The average seven-year-old is a computer whiz. Parents are astounded at the ease with which he uses gadgets. But is he a fluent reader? Not always.
Parents may ignore this. After all, he’s so smart with the computer. But they often do not realise that computers are designed to be mastered by anyone. With their natural intuition, every kid would figure out how to operate them. This should not be viewed as an extraordinary ability.
Through the 1900s, the USA was one of the most creative and productive societies. In the 21st century, however, that has changed. America has begun to realise that their young population entering the workforce is ill-prepared to continue this rich legacy. A generation that grew up on a diet of excessive television, computers and video games and too little time reading is now facing extraordinary limitations.
In a passionate address talking about the reemphasis on reading in the education policy Barack Obama recently said:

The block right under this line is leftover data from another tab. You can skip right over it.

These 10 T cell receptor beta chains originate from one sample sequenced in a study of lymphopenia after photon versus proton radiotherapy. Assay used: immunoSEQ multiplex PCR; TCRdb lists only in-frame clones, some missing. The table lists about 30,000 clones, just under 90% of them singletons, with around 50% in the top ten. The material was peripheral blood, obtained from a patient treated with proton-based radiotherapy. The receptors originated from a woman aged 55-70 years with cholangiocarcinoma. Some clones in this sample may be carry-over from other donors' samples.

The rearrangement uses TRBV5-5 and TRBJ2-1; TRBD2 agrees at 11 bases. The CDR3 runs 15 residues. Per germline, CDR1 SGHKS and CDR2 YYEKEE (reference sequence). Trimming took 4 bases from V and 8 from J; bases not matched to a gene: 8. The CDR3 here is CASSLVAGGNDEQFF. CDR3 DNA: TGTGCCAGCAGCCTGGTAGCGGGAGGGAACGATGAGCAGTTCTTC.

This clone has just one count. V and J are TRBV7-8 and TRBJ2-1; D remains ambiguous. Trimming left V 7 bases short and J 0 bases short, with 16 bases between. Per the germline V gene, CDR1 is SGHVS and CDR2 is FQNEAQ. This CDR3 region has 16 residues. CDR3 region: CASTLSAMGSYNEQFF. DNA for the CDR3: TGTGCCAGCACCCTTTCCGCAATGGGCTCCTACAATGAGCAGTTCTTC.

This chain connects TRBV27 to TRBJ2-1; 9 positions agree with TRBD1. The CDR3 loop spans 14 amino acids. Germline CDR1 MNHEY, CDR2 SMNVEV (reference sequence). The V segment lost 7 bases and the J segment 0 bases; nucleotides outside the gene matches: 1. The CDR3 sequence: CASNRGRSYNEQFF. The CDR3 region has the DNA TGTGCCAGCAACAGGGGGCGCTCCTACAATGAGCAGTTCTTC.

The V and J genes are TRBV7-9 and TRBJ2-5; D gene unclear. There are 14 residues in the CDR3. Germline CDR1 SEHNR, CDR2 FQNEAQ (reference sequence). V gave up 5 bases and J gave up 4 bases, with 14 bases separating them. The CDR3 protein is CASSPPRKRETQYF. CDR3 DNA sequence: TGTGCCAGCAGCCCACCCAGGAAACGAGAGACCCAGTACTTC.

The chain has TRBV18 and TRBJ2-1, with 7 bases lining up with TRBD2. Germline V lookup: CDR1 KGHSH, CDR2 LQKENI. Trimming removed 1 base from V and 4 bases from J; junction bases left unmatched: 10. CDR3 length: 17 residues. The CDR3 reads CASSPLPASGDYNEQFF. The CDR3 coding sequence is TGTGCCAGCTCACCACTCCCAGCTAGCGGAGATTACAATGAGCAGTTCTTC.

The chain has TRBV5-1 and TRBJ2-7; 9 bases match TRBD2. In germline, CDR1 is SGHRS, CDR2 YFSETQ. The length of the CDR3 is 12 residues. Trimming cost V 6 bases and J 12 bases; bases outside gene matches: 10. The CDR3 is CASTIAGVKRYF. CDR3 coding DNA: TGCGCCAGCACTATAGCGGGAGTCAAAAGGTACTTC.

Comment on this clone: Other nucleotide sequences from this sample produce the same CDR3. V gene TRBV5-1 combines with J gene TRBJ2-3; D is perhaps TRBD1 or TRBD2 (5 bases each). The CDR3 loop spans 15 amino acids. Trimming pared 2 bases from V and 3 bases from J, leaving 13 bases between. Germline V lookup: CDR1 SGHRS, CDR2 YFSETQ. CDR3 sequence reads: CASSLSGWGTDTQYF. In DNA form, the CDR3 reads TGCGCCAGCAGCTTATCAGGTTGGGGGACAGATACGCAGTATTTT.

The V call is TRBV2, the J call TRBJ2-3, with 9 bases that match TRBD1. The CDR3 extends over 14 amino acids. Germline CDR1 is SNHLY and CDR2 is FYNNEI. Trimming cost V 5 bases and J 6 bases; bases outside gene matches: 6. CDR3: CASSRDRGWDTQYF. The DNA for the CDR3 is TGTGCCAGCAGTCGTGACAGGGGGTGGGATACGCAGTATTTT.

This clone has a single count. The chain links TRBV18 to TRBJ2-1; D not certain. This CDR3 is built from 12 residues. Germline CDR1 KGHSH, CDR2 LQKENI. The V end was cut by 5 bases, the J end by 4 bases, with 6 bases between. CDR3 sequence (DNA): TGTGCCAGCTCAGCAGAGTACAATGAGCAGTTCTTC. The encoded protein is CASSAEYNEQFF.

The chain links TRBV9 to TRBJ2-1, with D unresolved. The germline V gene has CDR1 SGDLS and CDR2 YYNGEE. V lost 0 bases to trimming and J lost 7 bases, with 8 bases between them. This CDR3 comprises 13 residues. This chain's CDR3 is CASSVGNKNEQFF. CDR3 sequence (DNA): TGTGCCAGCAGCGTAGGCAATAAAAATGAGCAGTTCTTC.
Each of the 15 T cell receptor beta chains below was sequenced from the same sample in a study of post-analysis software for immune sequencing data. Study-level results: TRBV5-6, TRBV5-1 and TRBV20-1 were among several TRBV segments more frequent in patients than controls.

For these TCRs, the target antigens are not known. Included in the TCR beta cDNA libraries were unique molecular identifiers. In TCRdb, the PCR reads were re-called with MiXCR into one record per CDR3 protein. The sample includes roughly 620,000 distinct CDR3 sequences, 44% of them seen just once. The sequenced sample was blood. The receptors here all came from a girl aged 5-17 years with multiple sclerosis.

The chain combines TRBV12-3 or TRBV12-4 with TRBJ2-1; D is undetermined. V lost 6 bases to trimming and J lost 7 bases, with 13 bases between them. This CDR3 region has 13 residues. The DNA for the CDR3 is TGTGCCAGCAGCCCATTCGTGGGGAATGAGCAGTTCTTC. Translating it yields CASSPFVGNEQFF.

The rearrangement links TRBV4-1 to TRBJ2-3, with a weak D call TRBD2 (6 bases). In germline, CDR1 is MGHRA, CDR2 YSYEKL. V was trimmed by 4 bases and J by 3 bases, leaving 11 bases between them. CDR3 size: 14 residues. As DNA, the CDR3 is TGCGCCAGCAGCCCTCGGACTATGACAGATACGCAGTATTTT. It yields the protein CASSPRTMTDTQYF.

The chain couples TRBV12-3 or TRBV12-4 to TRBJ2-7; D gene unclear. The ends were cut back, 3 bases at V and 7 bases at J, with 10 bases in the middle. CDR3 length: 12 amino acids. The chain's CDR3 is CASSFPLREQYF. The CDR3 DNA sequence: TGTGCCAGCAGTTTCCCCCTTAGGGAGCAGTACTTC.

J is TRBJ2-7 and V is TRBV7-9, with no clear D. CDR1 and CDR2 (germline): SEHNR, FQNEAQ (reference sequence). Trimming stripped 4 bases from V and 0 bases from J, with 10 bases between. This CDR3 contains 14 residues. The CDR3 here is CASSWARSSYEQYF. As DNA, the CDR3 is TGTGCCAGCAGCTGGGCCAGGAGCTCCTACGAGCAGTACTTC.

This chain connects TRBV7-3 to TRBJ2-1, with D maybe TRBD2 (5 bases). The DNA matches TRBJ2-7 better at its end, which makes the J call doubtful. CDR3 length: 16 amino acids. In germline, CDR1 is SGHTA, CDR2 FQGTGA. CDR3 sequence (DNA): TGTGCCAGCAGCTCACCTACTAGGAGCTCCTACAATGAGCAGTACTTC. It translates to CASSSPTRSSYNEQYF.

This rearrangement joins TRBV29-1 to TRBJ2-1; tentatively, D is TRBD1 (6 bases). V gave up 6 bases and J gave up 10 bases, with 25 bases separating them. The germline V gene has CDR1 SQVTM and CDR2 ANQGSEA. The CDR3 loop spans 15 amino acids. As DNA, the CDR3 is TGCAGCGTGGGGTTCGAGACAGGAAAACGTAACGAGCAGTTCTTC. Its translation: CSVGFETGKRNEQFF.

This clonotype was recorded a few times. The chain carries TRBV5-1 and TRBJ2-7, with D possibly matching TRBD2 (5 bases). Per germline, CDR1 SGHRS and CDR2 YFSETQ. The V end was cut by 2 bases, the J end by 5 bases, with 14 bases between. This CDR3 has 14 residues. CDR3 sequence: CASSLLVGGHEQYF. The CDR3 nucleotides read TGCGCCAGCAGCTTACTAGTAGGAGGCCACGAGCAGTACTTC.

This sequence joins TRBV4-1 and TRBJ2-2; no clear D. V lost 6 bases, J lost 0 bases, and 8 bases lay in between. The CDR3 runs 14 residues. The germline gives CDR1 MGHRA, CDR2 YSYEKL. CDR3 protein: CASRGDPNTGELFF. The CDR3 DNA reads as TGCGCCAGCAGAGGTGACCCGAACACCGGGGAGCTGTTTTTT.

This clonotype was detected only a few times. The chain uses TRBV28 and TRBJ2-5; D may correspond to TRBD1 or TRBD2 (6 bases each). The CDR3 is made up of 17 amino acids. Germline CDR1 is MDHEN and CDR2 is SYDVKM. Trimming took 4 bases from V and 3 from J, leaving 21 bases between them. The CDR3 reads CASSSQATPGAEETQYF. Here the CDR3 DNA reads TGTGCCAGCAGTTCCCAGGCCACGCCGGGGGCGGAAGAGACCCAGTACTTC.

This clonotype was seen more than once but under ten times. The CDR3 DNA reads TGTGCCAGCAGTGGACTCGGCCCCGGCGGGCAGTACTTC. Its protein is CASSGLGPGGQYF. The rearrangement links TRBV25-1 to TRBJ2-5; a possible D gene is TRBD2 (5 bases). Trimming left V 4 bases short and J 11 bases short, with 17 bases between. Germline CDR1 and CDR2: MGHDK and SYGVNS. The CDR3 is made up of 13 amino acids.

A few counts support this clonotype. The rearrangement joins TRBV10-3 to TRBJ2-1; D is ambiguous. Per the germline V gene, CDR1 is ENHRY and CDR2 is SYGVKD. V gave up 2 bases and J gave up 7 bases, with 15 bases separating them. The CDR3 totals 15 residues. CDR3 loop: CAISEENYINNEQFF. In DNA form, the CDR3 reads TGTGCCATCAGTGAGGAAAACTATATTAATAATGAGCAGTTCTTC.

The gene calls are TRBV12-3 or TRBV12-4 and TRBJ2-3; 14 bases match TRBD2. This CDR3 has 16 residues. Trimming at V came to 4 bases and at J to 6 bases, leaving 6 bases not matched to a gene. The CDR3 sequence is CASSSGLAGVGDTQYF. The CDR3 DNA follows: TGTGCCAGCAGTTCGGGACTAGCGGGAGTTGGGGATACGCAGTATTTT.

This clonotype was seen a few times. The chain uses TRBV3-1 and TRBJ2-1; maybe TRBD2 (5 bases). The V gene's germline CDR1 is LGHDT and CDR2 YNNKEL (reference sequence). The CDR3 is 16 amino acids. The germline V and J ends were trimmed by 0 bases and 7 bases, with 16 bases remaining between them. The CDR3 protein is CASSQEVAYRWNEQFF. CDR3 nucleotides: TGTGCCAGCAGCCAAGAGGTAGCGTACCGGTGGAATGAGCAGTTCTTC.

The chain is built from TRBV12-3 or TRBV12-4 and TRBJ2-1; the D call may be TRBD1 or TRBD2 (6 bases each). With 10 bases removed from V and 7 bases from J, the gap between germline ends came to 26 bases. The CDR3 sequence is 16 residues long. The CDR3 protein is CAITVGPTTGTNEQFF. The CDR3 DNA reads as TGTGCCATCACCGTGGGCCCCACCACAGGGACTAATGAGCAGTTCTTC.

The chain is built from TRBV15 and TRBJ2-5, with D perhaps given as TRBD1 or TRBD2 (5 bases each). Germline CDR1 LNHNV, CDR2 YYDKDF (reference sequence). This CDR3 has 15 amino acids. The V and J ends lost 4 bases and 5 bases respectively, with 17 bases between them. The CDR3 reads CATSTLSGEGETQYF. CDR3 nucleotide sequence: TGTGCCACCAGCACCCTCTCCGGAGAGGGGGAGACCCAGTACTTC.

‘These education policies will open the doors of opportunity for our children. But it is up to us to ensure they walk through them. In the end, there is no program or policy that can substitute for a parent -- for a mother or father who will attend those parent/teacher conferences, or help with homework, or turn off the TV, put away the video games, read to their child. I speak to you not just as a President, but as a father, when I say that responsibility for our children's education must begin at home.’
India is today where the USA was 20 years ago. With the proliferation of cable television, computers and video games in Indian society over the last few years, our children are now achieving reading proficiency almost 2 years later than the previous generation did and reading much less. This will result in children who grow up to function intellectually and emotionally well below their potential.
So the next time anybody says that reading may not be that important in the computer age, think again. Help your child become an early and enthusiastic reader and you have empowered your child more than you can imagine.
- Written by C. P. Viswanath, Director, Karadi Tales